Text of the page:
The Ten Commandments
This issue is the 2nd in a special series on Martin Luther’s Small Catechism
Memorizing the Catechism
NIS Bishop Jeffrey Clements
Friends in Christ,
One of the requirements of my Lutheran Confessions class in seminary was to memorize Luther’s Small Catechism. I am not particularly good at memorization. It takes a lot of repetition and practice on my part. As a seventh-grade confirmation student, I learned the catechism in small sections. My class would memorize one or two commandments at a time, along with their meanings. But, whatever I had memorized then was long gone by seminary. This time, the assignment was to memorize the whole Small Catechism, so anticipating the quiz was nerve wracking. There was no way to predict which section I would be asked to recite. I also had no idea if there would be any grace. A bit ironic, isn’t it?
“Mr. Clements, please recite the third article of the Apostles’ Creed and its meaning.” What a relief! I knew it fairly well, pretty much word for word. It was and still is my favorite section. I passed the quiz and promptly forgot most of what I had crammed the night before. But, I do love the Small Catechism. I always keep a copy close at hand. I have taught it to confirmation classes. I quote it in sermons. I use it devotionally. I refer to it often.
Luther wrote the Small Catechism because so many people in the churches he visited lacked knowledge of the basics of the Christian faith. In his preface Luther said, “The deplorable, wretched deprivation that I recently encountered while a visitor has constrained and compelled me to prepare this catechism, or Christian instruction, in such a brief, plain, and simple version. Dear God, what misery I beheld! The ordinary person, especially in the villages, knows absolutely nothing about the Christian faith, and unfortunately many pastors are completely unskilled and incompetent teachers.” (Book of Concord, Augsburg Fortress, 2000, p. 347)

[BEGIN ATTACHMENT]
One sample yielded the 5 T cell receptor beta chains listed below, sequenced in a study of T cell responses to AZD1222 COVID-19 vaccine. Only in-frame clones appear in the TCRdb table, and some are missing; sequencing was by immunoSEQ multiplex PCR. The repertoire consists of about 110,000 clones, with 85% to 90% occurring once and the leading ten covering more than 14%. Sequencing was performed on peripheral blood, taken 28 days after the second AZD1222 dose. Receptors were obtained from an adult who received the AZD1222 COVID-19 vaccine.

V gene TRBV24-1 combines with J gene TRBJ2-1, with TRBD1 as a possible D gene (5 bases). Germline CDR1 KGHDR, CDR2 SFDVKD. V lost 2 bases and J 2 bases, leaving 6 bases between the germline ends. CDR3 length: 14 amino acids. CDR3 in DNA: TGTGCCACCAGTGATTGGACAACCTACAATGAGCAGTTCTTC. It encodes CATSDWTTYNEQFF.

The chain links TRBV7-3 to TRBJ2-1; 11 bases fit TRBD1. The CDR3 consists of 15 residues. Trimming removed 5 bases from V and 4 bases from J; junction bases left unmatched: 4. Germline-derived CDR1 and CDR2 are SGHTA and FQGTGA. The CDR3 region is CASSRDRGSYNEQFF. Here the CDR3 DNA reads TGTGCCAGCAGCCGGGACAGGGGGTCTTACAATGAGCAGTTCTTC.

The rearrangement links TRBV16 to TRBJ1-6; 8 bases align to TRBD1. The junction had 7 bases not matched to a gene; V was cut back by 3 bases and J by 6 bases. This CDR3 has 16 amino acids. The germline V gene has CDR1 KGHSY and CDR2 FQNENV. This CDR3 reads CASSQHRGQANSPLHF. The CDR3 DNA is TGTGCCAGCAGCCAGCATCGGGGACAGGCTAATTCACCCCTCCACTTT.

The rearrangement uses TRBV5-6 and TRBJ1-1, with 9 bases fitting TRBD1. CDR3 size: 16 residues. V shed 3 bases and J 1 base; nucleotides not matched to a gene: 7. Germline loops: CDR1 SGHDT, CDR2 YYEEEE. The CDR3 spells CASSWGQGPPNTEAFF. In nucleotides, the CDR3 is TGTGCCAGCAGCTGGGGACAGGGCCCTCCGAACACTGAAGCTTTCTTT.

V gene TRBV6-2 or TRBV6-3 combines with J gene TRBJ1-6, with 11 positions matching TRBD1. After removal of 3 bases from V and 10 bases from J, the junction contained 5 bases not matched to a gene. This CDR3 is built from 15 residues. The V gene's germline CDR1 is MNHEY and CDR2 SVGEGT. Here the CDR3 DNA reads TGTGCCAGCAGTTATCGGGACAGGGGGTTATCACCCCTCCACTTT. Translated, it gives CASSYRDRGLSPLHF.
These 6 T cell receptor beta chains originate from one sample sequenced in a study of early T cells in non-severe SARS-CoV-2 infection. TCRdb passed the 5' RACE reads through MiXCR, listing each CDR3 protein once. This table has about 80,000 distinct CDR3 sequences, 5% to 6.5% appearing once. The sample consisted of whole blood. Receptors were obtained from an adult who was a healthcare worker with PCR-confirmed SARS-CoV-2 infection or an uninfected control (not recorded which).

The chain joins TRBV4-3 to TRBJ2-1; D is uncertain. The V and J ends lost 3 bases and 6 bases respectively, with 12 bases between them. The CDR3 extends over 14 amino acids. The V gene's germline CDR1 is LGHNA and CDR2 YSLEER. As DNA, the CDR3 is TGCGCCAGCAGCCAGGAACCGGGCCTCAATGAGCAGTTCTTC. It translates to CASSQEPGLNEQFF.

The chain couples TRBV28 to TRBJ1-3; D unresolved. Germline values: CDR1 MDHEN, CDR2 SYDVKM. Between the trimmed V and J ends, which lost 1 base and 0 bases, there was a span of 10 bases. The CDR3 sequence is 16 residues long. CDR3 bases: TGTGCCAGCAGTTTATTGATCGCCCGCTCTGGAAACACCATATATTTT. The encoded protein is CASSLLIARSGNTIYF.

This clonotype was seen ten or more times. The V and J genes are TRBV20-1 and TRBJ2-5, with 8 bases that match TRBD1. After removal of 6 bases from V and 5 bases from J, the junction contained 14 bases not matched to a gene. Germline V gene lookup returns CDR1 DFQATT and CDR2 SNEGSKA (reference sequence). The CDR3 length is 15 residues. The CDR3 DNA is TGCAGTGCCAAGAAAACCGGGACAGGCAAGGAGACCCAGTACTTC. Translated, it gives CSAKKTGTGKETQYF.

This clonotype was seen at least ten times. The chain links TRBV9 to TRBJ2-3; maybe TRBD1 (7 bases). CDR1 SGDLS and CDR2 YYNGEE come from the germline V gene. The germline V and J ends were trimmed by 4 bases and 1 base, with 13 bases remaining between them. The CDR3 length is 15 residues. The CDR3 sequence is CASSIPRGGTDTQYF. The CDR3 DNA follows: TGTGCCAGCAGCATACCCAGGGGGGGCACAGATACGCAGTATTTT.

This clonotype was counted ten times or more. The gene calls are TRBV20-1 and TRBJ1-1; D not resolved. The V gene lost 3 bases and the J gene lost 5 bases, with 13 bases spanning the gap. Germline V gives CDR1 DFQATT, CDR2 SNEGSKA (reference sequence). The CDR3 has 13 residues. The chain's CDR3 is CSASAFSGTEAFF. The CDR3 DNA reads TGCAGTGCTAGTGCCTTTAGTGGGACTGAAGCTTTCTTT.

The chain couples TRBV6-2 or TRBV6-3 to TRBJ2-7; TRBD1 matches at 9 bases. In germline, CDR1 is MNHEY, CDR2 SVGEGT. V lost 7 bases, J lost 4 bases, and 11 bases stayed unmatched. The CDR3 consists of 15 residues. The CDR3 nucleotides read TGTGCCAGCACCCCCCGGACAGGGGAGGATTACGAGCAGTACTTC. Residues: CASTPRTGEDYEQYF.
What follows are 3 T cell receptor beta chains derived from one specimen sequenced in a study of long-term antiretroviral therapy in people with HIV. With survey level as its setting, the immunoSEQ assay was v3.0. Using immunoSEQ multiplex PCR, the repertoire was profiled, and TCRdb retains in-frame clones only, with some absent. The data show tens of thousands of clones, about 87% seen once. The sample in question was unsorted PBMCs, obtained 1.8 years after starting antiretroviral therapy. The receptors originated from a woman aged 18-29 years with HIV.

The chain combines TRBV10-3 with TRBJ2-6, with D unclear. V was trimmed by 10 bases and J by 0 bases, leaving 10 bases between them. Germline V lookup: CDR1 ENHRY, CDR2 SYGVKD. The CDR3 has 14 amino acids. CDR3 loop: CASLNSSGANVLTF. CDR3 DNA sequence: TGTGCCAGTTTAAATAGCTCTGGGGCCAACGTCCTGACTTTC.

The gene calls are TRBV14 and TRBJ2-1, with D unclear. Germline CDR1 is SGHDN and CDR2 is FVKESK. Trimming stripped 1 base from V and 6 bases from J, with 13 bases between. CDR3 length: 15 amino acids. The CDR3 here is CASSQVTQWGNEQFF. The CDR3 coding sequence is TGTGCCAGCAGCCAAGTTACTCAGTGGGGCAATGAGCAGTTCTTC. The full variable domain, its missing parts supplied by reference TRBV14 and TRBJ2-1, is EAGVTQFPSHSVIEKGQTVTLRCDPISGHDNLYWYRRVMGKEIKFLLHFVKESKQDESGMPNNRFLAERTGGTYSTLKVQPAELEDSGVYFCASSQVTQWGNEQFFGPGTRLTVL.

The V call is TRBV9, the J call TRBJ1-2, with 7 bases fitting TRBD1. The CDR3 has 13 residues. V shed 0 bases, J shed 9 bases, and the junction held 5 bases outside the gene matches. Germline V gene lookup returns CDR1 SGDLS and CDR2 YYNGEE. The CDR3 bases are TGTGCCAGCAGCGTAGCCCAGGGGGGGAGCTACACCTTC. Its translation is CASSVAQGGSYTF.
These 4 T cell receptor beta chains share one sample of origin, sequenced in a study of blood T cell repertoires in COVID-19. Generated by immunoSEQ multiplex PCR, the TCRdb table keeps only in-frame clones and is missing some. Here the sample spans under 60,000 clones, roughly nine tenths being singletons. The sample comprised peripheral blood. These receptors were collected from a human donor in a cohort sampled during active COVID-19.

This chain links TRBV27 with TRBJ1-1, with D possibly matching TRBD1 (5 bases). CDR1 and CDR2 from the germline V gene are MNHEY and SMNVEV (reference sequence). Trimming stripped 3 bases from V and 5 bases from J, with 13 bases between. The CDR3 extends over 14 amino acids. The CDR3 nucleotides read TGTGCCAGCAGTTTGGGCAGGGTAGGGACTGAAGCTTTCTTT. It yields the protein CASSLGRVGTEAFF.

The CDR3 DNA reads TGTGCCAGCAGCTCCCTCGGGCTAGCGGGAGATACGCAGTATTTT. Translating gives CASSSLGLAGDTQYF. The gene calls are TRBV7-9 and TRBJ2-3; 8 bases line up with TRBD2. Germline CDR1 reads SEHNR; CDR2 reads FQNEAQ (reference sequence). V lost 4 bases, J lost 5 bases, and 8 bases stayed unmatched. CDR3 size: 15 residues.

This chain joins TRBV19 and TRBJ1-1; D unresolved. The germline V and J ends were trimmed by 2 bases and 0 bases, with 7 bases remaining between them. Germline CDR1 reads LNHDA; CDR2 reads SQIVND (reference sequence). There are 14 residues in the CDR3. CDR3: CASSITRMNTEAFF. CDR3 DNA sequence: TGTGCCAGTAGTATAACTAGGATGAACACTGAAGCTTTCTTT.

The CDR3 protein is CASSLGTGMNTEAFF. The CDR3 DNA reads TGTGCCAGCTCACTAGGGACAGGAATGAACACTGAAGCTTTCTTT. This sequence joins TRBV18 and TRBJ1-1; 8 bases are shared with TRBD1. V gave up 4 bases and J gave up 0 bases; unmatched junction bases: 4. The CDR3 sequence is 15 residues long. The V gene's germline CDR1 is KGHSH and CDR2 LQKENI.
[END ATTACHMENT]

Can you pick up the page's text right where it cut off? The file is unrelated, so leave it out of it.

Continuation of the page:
Perhaps I have stumbled upon the reason for my professor’s memorization assignment. He was hoping to make us competent pastors!
Last summer, Bishop Elizabeth Eaton, our presiding bishop, invited the church to read and study the Small Catechism in these months that lead up to the 500th anniversary of the Reformation. I hope you will accept her invitation and rediscover the treasure that we have.
What are my favorite lines from my favorite section, you ask? Let’s see if I can recall. “I believe that I cannot by my own understanding or effort believe in Jesus Christ my Lord, or come to him. But the Holy Spirit has called me through the Gospel, enlightened me with his gifts, and sanctified and kept me in true faith. In the same way, he calls, gathers, enlightens, and sanctifies the whole Christian church on earth, and keeps it united with Jesus Christ in the one true faith.”
Walking with you,
Bishop Jeff Clements